Welcome to Our New Online Review Forum

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performer
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Re: Welcome to Our New Online Review Forum

Postby performer » September 21st, 2015, 5:31 pm

Either Mac King was not the only reviewer that Karrell Fox was upset with or perhaps the wrong name was mentioned. I heard it on good authority that Fox was upset with someone else with a different name over a review and it ruined the friendship.

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Re: Welcome to Our New Online Review Forum

Postby Q. Kumber » September 21st, 2015, 5:56 pm

performer wrote:Either Mac King was not the only reviewer that Karrell Fox was upset with or perhaps the wrong name was mentioned. I heard it on good authority that Fox was upset with someone else with a different name over a review and it ruined the friendship.


There were others but I believe that it was because of upsetting Karrell that Mac King gave up doing reviews.

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Re: Welcome to Our New Online Review Forum

Postby Michael Close » September 21st, 2015, 9:51 pm

Mark Lewis: That would be me.

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Re: Welcome to Our New Online Review Forum

Postby Richard Kaufman » September 21st, 2015, 10:03 pm

Karrell deserved the reviews and I deserved worse for publishing the book. However, I was just trying to do a good deed: he begged me to publish it and it's hard to say no to no to an old legend.

The same thing was true of Bill Tarr's Now You See It Notebook. The product that came in from him was pretty poor. But with money invested and an old friend counting on publication, I felt it necessary to proceed.

Been trying to avoid things like that since.
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Re: Welcome to Our New Online Review Forum

Postby MagicbyAlfred » September 21st, 2015, 10:44 pm

While "oil and water" mix only within the realm of magic, and even then only figuratively so, friendship and business rarely, if ever do, in magic, or any other enterprise. But IMO, having a good heart and trying to help a friend is even more important than always making the right business decision.

As to reviewers, they provide a valuable service to us, but I don't envy them, particularly if they are likely to be friends or associates of people whose material they will be reviewing. It seems like it could be an irreconcilable dilemma when the reviewer's personal and professional integrity inevitably come into conflict with feelings of friendship and loyalty toward the reviewee.

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Re: Welcome to Our New Online Review Forum

Postby performer » September 21st, 2015, 10:56 pm

Michael Close wrote:Mark Lewis: That would be me.


Indeed. You were the "good authority" I meant. You told me yourself so I figured you would have some knowledge of the matter. However, it wasn't my intention to name names since I am renowned for my tact and discretion.

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Re: Welcome to Our New Online Review Forum

Postby Michael Close » September 23rd, 2015, 10:04 am

The Karrell Fox book posed a real problem for Mac and me. We had to review it in the very first review column we collaborated on, way back in 1995. We were trying to do a two-man review (ala Siskel and Ebert), but doing so was very difficult, especially with Mac being in Vegas and me being in Indiana (at that time).

We both came to the conclusion that Karrell's book wasn't good; one of the big problems was that it was a book of recollections rather than original creations. Unfortunately, Karrell didn't include whose ideas he was publishing. (For example, Karrell included the idea of using a pencil-dotted Joker in an Out of this World routine. This idea is included in the original Paul Curry instructions.)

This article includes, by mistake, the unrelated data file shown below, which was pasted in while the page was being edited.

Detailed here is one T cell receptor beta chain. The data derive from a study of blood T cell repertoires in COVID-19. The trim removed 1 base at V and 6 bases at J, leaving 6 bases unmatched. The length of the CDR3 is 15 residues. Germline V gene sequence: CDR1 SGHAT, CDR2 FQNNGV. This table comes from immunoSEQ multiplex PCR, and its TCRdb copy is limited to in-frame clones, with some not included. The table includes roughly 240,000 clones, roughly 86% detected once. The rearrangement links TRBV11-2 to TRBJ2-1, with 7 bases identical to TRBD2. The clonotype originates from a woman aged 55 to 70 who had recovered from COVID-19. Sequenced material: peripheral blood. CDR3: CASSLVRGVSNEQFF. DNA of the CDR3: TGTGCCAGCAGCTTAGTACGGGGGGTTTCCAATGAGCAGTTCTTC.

Mac and I were both good friends of Karrell. We liked and respected him. But if we rolled over on the the review it would have destroyed any credibility we were trying to establish in the very first review column. Our decision was to review it honestly, but as gently as we could. But it was a negative review.

Karrell never treated me the same after the review was published. In fact, when we were together with other people, he took snarky verbal shots at me. I never pushed back. But we were no longer friends.

Mac and I wrote the joint column for a year. Mac really hated the idea of having to give a bad review to a friend, so he dropped out. I continued for another nine years. And in that time, I lost a few more friendships.

I review occasionally in M-U-M, but I'm happy to let others have that responsibility. It's not an easy job.

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Re: Welcome to Our New Online Review Forum

Postby performer » September 23rd, 2015, 10:31 am

You know, I read the original Paul Curry instructions when I was a kid. I don't remember a thing about a dotted joker although I could well be wrong.

I am just curious if Michael has confused this with another Paul who wrote on the subject. Paul Clive wrote "Card Tricks Without Skill" which became a classic book in the UK but was never published or distributed in North America.

He wrote about the trick in this book and mentioned a dotted card halfway down the deck so you didn't have to silently count to yourself. He also mentioned a stunt with the Joker which I have used to this day. I have never seen anyone else do it which is odd since it gets a terrific reaction. During the dealing you ask the spectator to give you one card that he is not sure of. After you finish the trick as normal and everyone is in a state of befuddlement you remind them of the card they weren't sure of. You show it to be a Joker!

The combination of the dotted card, the Joker stunt and the fact that Card Tricks without Skill was written by another Paul makes me suspect that Michael may have gotten a little confused. I swear that I saw Card Tricks Without Skill on his bookshelf once.

I may of course be wrong. Just curious that's all.

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Re: Welcome to Our New Online Review Forum